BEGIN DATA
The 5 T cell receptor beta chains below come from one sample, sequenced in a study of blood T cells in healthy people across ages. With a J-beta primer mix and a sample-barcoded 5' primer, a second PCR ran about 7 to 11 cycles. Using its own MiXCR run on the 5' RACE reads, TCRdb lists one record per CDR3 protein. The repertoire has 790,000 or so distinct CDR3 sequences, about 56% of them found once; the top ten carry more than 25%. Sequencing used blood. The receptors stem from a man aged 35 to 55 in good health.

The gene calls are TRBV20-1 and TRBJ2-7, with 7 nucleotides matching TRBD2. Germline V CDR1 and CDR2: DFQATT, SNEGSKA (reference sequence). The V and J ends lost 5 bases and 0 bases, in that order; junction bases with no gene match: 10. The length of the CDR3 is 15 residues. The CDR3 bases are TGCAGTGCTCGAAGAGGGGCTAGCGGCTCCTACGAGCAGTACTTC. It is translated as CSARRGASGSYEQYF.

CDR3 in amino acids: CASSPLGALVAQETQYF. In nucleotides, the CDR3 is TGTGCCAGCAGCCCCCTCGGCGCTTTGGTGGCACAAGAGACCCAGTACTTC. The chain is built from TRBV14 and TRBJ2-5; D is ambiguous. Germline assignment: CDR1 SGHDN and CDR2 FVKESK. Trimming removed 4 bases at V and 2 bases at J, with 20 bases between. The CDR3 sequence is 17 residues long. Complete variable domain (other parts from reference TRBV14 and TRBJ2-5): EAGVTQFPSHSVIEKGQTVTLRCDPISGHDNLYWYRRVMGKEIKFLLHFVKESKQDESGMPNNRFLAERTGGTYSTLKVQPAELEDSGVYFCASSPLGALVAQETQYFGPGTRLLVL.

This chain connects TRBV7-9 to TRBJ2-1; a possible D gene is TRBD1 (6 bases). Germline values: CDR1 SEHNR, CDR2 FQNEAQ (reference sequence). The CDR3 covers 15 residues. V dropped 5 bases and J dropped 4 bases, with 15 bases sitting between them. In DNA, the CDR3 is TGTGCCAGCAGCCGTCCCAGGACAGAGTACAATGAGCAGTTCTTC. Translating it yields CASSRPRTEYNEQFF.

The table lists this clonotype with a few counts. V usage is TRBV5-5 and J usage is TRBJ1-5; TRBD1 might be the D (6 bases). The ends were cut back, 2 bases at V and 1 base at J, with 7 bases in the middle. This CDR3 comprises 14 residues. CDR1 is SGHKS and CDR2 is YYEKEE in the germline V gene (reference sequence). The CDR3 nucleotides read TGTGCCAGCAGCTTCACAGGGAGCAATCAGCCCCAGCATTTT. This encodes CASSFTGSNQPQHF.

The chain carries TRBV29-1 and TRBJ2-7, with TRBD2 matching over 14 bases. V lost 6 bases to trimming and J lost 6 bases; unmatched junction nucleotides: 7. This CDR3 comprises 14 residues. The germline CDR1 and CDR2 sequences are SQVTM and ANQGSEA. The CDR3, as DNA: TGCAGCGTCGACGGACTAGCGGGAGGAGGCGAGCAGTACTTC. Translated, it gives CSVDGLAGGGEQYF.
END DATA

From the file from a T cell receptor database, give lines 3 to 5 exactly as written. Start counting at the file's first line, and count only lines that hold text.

CDR3 in amino acids: CASSPLGALVAQETQYF. In nucleotides, the CDR3 is TGTGCCAGCAGCCCCCTCGGCGCTTTGGTGGCACAAGAGACCCAGTACTTC. The chain is built from TRBV14 and TRBJ2-5; D is ambiguous. Germline assignment: CDR1 SGHDN and CDR2 FVKESK. Trimming removed 4 bases at V and 2 bases at J, with 20 bases between. The CDR3 sequence is 17 residues long. Complete variable domain (other parts from reference TRBV14 and TRBJ2-5): EAGVTQFPSHSVIEKGQTVTLRCDPISGHDNLYWYRRVMGKEIKFLLHFVKESKQDESGMPNNRFLAERTGGTYSTLKVQPAELEDSGVYFCASSPLGALVAQETQYFGPGTRLLVL.

This chain connects TRBV7-9 to TRBJ2-1; a possible D gene is TRBD1 (6 bases). Germline values: CDR1 SEHNR, CDR2 FQNEAQ (reference sequence). The CDR3 covers 15 residues. V dropped 5 bases and J dropped 4 bases, with 15 bases sitting between them. In DNA, the CDR3 is TGTGCCAGCAGCCGTCCCAGGACAGAGTACAATGAGCAGTTCTTC. Translating it yields CASSRPRTEYNEQFF.

The table lists this clonotype with a few counts. V usage is TRBV5-5 and J usage is TRBJ1-5; TRBD1 might be the D (6 bases). The ends were cut back, 2 bases at V and 1 base at J, with 7 bases in the middle. This CDR3 comprises 14 residues. CDR1 is SGHKS and CDR2 is YYEKEE in the germline V gene (reference sequence). The CDR3 nucleotides read TGTGCCAGCAGCTTCACAGGGAGCAATCAGCCCCAGCATTTT. This encodes CASSFTGSNQPQHF.